Our objective is to work with our partners to build stable and sustainable societies that leave no one out.

Improving maternal, newborn and child health

Health center Dar Naïm Post-childbirth consultation, Mauritania

Improving sexual, maternal, neonatal and child health

In 2017, 214 million women were deprived of access to contraception. West Africa is the region of the world where teenage pregnancy is most frequent. Lack of access to contraception is a major obstacle to the empowerment of young girls as well as to their access to education, employment and income. Sexual and reproductive rights are the foremost conditions for equality between women and men

AFD’s action seeks to guarantee these rights and to ensure access by women and girls to services of suitable quality. Our objective is to prevent women from dying during childbirth, allow them to choose the number of children they will have, have access to education and work, and contribute to their country’s development and social progress.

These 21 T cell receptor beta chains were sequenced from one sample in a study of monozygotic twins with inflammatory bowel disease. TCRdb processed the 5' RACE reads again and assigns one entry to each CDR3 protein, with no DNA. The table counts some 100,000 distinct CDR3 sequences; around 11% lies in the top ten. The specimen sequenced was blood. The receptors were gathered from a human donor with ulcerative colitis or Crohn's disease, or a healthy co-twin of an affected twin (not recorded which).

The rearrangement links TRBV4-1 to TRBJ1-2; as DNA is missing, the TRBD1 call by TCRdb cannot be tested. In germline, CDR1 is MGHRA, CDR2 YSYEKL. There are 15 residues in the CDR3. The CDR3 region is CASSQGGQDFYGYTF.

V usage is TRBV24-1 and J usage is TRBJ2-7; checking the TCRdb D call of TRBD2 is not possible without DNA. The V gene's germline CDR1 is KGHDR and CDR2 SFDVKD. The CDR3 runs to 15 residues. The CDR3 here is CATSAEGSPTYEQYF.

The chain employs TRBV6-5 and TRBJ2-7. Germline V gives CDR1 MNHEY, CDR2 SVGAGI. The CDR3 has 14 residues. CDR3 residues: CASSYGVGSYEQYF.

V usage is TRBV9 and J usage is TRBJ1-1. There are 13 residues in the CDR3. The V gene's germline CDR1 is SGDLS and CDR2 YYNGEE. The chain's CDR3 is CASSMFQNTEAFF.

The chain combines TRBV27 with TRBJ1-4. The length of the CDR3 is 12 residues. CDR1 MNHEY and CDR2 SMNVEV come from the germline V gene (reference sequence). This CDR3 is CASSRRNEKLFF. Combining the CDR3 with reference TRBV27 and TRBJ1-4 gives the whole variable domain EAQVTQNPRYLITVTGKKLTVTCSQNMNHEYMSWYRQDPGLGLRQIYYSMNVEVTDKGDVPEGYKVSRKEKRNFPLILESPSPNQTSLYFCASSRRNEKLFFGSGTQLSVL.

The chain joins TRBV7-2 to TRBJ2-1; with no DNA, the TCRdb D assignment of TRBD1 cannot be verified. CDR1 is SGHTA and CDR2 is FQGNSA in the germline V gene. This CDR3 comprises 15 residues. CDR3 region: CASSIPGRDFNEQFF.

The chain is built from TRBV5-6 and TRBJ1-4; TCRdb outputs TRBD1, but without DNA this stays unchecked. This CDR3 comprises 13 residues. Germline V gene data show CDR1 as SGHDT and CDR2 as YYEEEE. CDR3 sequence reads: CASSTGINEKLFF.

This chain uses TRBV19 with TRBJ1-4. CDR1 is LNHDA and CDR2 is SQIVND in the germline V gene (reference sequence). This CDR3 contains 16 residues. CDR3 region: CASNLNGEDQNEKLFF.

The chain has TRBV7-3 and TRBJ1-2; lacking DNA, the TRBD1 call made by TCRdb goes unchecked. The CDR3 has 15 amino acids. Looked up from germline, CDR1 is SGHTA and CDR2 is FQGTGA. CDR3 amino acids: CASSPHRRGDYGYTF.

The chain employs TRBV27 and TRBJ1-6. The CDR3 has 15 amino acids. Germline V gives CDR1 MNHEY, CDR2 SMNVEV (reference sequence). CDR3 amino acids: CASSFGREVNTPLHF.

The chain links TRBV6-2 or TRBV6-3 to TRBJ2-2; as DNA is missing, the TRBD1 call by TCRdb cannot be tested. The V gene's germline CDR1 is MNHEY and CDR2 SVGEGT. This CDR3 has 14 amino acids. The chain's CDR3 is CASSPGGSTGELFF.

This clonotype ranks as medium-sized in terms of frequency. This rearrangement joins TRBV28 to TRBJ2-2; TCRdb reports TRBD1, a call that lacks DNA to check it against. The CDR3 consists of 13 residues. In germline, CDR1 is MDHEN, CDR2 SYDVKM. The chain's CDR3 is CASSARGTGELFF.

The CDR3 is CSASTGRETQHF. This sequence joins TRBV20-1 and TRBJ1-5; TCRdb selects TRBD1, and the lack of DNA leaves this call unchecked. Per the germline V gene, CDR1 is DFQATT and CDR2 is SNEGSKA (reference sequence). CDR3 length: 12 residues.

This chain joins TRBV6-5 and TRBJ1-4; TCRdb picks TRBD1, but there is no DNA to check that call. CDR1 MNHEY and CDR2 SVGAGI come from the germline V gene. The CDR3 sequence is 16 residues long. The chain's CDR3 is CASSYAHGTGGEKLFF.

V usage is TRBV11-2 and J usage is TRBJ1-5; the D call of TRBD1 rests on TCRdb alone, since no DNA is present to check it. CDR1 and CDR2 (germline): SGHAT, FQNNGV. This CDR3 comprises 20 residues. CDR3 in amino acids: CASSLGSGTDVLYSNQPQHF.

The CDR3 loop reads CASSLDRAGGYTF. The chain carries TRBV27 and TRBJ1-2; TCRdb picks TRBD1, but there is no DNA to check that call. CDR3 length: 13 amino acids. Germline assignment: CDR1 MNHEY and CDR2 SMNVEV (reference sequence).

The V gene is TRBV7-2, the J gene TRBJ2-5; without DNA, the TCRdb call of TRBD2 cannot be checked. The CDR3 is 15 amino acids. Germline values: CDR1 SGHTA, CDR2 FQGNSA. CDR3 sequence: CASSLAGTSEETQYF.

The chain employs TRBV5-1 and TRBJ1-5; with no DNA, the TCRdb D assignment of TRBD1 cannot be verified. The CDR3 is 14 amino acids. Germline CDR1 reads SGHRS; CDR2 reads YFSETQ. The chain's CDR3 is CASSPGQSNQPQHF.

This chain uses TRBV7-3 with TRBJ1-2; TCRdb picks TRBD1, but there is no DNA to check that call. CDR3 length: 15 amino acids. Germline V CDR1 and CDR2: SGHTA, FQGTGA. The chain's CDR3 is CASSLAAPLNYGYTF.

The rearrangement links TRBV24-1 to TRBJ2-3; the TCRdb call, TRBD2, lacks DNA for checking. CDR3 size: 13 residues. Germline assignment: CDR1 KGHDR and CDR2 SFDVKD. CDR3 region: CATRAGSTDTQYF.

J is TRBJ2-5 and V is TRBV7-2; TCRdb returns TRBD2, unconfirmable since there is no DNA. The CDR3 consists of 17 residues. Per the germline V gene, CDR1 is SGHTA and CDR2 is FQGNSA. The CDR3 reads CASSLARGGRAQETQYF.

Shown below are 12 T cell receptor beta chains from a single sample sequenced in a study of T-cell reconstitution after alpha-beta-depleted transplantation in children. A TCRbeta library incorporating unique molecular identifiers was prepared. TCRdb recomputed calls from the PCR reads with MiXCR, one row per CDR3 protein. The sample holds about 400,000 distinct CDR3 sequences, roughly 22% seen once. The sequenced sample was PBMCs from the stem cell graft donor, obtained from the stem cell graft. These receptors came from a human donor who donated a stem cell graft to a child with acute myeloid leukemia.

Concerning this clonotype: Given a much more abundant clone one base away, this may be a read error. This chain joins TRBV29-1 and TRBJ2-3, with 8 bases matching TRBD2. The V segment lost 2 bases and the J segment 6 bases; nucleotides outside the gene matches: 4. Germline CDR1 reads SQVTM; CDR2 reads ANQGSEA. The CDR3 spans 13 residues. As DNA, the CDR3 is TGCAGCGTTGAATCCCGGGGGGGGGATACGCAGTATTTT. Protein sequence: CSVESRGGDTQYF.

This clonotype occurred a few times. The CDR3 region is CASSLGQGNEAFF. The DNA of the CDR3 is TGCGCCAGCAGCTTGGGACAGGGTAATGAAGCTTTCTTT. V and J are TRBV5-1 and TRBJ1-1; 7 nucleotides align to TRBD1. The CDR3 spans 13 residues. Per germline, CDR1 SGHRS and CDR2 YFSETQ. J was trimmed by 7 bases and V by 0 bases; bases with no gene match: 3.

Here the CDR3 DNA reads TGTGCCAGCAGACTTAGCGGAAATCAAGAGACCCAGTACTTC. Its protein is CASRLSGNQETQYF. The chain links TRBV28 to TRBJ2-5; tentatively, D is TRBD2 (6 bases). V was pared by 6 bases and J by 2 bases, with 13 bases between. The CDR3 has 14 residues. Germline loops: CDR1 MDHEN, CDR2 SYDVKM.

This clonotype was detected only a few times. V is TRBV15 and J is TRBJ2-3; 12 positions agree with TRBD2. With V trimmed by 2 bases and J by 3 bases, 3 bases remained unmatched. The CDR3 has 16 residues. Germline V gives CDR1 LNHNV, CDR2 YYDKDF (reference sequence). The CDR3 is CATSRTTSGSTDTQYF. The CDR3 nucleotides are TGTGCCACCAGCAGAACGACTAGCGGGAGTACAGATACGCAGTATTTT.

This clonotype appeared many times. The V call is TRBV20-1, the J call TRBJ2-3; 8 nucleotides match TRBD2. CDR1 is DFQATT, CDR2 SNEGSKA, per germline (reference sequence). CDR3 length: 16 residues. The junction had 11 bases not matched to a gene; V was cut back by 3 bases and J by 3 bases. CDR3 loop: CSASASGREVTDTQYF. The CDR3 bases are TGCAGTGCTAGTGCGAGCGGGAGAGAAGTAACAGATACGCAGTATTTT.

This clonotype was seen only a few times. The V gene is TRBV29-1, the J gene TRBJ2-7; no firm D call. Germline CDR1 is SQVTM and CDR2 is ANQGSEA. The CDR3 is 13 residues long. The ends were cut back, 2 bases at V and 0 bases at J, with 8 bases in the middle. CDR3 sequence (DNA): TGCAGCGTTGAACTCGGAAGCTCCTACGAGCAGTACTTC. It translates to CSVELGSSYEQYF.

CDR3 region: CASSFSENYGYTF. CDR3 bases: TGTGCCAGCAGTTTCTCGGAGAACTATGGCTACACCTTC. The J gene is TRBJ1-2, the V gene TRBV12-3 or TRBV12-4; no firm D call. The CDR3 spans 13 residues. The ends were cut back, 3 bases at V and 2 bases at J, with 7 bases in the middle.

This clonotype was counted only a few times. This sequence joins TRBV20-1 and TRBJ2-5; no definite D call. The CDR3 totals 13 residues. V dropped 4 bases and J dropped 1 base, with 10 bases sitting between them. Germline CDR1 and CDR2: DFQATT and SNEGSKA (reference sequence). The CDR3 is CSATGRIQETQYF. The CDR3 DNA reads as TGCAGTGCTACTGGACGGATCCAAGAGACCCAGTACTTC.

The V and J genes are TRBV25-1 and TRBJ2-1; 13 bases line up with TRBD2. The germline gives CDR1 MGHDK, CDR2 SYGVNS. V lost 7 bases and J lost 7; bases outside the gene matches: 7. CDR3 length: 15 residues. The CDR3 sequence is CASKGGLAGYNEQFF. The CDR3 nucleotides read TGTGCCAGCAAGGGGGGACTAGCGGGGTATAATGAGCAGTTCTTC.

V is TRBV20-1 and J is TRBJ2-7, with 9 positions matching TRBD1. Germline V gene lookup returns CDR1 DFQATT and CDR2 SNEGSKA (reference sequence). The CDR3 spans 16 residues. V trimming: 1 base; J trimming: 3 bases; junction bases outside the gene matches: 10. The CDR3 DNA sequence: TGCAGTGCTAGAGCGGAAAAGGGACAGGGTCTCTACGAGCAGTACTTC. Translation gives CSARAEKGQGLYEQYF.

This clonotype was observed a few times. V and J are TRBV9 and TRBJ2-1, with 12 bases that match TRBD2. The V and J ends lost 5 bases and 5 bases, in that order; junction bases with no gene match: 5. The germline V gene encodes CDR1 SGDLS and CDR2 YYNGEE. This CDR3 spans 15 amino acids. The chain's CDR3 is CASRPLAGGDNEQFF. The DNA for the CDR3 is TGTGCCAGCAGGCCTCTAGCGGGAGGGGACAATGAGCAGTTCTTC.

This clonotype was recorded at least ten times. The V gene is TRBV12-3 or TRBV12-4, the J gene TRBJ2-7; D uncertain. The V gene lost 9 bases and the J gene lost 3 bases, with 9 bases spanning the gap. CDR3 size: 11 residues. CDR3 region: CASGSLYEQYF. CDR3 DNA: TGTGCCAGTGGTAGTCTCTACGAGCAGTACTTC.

In the countries that have not yet started their demographic transition, especially in the Sahel where the population is expected to double by 2040, AFD’s priority is to work to reduce maternal and child mortality. Our teams and partners strive to eliminate malnutrition and to reach balanced demographics, which are essential for sustainable development.

Assisting demographic transition requires cross-sectoral projects that address the social, political and health factors that determine fertility. In Niger, AFD is taking action to improve access to reproductive health services for adolescent girls, to help girls stay in school and build the capacity of the ministry in charge of these policies. These are decisive means of promoting safer, fairer and more inclusive societies.